Knowledge can be a terrible thing.  Especially in eternity.


I'm not in favor of legal dope, but these guys make sense

Given that we cannot trust the FBI or DOJ....





Gottan admit, there's beauty in truth.

There is not a single reason to trust the FBI or DOJ ever again

Since they have proven themselves to be absolutely corrupt.

In this case, the FBI and the Justice Department have succeeded in the most significant coverup in American political history. The abuses of power and crimes they have succeeded in covering up are not only against the law: they are crimes against our system of law and government. They were perpetrated by employees of the government, under color of law, with the intention of affecting the outcome of an election. 
For almost two years an investigation into the abuses of power — and probable crimes — committed by the FBI and Justice Department during the election has been conducted by House Permanent Select Committee on Intelligence chairman Devin Nunes (R-Cal).  Rep. Bob Goodlatte — chairman of the Judiciary Committee — and Trey Gowdy — chairman of the Oversight and government reform committee — tried to investigate other aspects of the FBI and DoJ actions. 
These investigations have been stonewalled by the refusal of the FBI and Justice Department to produce the documents and provide access to witnesses that would, in all likelihood, prove that the major abuses of power and crimes had been committed.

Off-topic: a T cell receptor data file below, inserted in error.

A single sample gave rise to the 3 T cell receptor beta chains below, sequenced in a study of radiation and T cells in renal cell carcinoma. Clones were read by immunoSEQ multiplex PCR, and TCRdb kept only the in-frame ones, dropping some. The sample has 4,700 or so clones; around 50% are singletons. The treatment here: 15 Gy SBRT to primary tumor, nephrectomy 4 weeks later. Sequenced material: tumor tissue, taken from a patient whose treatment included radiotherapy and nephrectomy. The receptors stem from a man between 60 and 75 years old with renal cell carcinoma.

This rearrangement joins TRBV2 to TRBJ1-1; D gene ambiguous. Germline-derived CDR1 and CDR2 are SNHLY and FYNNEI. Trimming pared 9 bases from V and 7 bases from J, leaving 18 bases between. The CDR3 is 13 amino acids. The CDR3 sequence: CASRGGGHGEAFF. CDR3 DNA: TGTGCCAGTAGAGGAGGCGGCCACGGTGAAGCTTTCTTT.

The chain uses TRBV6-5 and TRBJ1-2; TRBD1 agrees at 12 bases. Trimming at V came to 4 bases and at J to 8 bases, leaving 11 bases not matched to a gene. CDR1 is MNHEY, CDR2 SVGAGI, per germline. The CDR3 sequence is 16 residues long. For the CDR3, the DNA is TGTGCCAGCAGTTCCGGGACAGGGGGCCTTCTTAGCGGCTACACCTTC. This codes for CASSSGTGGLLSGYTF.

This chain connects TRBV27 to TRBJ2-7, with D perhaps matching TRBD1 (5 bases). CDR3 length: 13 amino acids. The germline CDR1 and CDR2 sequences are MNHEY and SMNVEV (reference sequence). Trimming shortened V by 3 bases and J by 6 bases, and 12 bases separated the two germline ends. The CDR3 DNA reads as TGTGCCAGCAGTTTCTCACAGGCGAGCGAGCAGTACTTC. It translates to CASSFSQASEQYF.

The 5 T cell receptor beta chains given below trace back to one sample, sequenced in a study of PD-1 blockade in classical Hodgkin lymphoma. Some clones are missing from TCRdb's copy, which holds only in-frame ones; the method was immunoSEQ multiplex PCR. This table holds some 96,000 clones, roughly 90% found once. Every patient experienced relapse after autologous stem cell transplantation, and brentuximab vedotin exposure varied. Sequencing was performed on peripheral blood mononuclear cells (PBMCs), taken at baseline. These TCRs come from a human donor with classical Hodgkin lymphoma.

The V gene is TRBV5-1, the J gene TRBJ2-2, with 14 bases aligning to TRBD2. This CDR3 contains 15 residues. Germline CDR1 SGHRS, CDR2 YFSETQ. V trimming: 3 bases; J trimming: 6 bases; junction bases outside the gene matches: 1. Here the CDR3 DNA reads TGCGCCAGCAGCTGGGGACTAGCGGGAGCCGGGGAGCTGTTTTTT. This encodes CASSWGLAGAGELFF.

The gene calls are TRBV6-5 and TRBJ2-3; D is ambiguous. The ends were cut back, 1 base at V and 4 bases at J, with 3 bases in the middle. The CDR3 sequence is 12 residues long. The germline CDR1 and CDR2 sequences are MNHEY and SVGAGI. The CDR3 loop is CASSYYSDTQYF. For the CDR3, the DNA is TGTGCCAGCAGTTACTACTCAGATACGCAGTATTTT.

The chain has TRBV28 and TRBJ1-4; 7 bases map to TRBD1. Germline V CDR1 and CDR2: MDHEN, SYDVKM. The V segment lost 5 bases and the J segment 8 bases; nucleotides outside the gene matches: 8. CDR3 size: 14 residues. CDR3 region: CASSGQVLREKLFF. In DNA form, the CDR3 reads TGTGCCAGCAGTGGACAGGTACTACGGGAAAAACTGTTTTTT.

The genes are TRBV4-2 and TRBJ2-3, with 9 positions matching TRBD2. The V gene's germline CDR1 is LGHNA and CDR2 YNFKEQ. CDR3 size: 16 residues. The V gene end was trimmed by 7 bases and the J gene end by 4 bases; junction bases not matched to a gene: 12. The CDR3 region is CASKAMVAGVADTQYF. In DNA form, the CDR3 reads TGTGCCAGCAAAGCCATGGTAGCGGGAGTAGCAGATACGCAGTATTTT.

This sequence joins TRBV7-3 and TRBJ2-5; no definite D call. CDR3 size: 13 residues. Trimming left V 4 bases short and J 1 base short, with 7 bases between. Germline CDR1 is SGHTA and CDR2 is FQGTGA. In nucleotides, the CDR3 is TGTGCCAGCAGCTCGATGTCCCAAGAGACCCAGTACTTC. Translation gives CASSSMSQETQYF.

I don't think this is a case of "Absolute power corrupts absolutely", I think this is a case where people who are already corrupt are drawn to places and jobs that give them the power to continue their corruption.  Certain James Comey, noted Clinton lackey and all around bitch-boy, was corrupt long before he was given the job at the FBI.  In fact, his corruption and law-breaking was certainly one of the reasons he got the job in the first place.

The two important products of those investigations were the 18 January 2017 memo declassified by President Trump and released by Nunes and the newly released 28 December 2018 letter from Goodlatte and Gowdy addressed to Senate Majority Leader Mitch McConnell, Acting Attorney General Matthew Whitaker, and DoJ Inspector General Michael Horowitz. 
If this is the first you’ve heard of the 28 December letter, that’s because it’s been studiously ignored by the media.

Read the whole thing.  Our legal system at the Federal level only exists to keep their friends and allies in power.  I cannot think of anything more detrimental to this country than to have different laws applied to people based on their political connections.  But that's what we have in this country right now.  Hell, it's a big part of the reason Trump got elected.  But I don't think he can fix it.  To go with what NeanderPundit has been saying for a while:  I don't think we're voting our way out of this.

Yeah, pretty much

Just go naked next year for the Golden Globes.